One of the most potentially difficult aspects of ecological discourse, particularly for those encountering such literature, ideas and practices for the first time, is often the terminology used. Many people, including practitioners and educators of ecology and sustainable practices, have a tendency to use terms which are believed or expected to be understood by everyone in the same way. Yet, as is the case with the terms ecological consciousness and ecological awareness, there are many instances where meaning can become interchangeably used, yet fail to be commonly understood in the same way.
In the first of our two-part series on ecological consciousness and awareness, we examine the meaning behind the two terms. In part two, we will be exploring how we can implement these attitudes in our daily lives.
What Is Ecological Consciousness and Awareness?
Ecological awareness tends to refer to education and knowledge. To become ecologically aware means to learn about and become better informed, and therefore more knowledgeable, about how our actions impact the environment and the associated ecosystems. By developing greater ecological awareness, we are thus able to understand not only the impact of our decisions and actions, but learn how to anticipate these changes before they occur and act in such a way as to protect our natural environment. Through greater ecological awareness, we can deepen our understanding and learn to find alternative approaches and ways of behaving which promote the natural environment and which allow us to live in harmony with Nature.
Yet, ecological consciousness, refers to something slightly different and more nuanced. Ecological consciousness instead refers to a way of being. It is not only about becoming better educated in the field of ecology and sustainability, but instead, the term refers to an entirely different way of approaching, perceiving, experiencing and interacting with the natural world.
Ecological consciousness requires a deep respect for the natural world and all things within it. It’s generally understood to be a term which reflects the psyche of an individual in relationship to and with Nature. In such cases, the cognitive, ethical and emotional aspects of an individual are all regulated through the lens of ecological consciousness. For such individuals, there is a deep connection to and engagement with all aspects of the Natural world.
Application of Ecological Consciousness and Awareness
Ultimately, ecological awareness and ecological consciousness have become terms which are very often used interchangeably because they are very much connected and linked to one another. On a very basic and general level, both terminologies reflect the growing realization and acceptance by society as a whole that we, as a species, need to become more aware, more conscious, of the natural world all around us. Furthermore, both terminologies have ultimately emerged from the growing social awareness that we need to make changes to the ways in which we live our lives, if we are to successfully take the necessary steps to protect our planet from further damage as the result of human activity.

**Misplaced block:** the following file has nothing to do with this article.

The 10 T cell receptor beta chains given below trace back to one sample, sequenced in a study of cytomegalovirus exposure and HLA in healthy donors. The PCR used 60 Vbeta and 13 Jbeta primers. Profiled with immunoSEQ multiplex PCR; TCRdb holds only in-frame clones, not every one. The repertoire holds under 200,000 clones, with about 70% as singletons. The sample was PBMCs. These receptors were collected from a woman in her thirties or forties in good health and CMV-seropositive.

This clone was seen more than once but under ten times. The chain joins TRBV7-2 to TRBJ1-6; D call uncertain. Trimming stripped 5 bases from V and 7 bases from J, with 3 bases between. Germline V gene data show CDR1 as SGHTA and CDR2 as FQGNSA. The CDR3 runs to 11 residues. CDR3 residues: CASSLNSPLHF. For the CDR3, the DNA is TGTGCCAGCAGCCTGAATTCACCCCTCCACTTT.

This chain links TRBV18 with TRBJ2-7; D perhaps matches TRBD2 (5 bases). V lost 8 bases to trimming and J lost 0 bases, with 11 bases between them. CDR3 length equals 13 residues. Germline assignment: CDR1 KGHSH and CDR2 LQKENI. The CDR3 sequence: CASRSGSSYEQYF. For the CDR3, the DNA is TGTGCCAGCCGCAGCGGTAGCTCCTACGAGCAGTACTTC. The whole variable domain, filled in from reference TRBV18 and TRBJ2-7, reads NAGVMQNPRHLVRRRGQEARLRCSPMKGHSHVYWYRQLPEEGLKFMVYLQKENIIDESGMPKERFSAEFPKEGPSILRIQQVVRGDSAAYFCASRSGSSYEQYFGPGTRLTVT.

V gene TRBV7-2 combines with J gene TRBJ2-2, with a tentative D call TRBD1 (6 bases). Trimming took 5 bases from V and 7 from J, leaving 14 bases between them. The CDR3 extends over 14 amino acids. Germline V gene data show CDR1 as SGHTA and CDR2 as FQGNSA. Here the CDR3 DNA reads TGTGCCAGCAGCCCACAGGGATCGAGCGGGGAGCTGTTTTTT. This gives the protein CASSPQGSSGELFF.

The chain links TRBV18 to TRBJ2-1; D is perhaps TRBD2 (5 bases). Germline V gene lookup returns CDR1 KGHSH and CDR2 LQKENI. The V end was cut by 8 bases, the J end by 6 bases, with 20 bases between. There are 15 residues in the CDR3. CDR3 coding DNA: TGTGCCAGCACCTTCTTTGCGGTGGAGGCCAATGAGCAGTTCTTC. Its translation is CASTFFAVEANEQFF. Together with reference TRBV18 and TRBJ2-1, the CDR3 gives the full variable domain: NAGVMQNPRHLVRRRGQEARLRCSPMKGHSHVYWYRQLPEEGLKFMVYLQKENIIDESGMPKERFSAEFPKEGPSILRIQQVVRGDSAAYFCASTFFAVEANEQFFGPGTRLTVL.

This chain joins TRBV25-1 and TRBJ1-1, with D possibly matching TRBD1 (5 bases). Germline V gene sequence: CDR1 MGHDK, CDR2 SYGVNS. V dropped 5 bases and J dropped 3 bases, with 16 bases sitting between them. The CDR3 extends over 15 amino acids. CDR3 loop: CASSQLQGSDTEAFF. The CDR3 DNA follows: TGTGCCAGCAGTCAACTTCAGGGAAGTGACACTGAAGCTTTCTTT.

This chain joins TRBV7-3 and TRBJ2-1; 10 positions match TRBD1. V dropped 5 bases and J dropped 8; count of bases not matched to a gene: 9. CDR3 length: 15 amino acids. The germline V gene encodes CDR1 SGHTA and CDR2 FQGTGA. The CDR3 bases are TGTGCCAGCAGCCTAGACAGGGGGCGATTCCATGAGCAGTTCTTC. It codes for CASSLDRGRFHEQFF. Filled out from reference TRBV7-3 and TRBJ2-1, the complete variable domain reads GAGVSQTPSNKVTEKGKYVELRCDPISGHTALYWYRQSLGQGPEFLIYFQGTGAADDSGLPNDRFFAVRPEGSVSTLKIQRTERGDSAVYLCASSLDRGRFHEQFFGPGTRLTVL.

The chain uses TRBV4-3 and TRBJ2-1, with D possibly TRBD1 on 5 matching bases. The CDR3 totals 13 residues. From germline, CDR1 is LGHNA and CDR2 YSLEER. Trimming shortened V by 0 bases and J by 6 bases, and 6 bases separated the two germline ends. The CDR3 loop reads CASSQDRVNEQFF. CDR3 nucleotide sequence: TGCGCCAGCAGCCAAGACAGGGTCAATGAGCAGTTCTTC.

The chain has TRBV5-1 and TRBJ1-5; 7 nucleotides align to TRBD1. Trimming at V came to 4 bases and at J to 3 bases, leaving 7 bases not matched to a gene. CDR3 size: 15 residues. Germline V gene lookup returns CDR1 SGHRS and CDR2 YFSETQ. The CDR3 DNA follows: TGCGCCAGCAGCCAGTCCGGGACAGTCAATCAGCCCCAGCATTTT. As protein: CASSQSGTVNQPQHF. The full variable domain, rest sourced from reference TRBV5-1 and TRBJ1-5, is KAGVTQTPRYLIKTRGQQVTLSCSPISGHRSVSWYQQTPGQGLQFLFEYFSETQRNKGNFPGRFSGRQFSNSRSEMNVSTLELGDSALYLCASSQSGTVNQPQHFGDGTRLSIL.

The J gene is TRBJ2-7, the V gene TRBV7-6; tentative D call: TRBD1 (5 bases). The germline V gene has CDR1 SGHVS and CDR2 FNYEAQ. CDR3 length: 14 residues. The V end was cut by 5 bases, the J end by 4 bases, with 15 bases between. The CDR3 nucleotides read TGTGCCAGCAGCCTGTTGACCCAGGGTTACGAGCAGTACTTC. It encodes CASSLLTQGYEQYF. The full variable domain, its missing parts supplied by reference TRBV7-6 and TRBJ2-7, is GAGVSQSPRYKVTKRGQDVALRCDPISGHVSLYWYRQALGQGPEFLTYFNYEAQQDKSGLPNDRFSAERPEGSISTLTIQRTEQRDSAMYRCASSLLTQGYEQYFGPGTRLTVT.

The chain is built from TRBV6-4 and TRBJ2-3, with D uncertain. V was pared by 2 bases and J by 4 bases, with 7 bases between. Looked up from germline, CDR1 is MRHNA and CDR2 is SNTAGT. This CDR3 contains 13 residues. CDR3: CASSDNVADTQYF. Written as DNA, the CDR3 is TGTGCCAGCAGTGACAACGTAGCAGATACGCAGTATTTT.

Greater understanding of the impact of human activity and our choices upon our planet has led to a developing acceptance that all living things are more interdependent than was perhaps accepted in the past. As a result of such shared knowledge, there is a greater willingness to view the world and Nature through a more holistic lens.
Increasingly, issues of ecology are seen as a common responsibility shared by all living creatures. Both ecological awareness and ecological consciousness promote a system of values which require that all individuals and subsequently, we as a collective society, adopt more sensitivity to the natural world around us. In practical terms, this requires that we become more in touch with Nature and develop a value system which prioritises the environment above our individual needs.
In so doing, we will be better placed to make choices which reduce the negative impact of mankind upon the natural world, protect the environment and the ecosystems which we live alongside. Most importantly of all, such a value system will enable us to change our existing attitudes towards the natural world so that we may create a more sustainable lifestyle for ourselves and future generations.
It can seem daunting to begin to engage with concepts such as ecological awareness or ecological consciousness. However, in reality, it all begins with a willingness and desire to learn more about the environment and what steps we can each take as individuals to protect it and help it to thrive.
This week, we invite you to take some time to consider your relationship to nature and the natural world. How do you engage with the natural environment? Do you feel connected to it or far removed? Consider too how your everyday choices, from your chosen method of travel, to the amount of energy you use, to the amount of household waste you produce, impact the environment.
Begin to note whether there are small changes you could make to your daily lifestyle which could help to protect the natural world. If you can, make one change this week.
The first step to developing ecological awareness or consciousness is to become aware of your existing attitudes and actions. Through this awareness, you can then begin to make changes which can benefit the natural world all around you. Whilst these will take time, every small change made by every individual collectively adds up. Over time, these changes in attitude can become a part of your everyday normality and together we can develop and implement healthier, more sustainable lifestyle changes which benefit all life on our planet.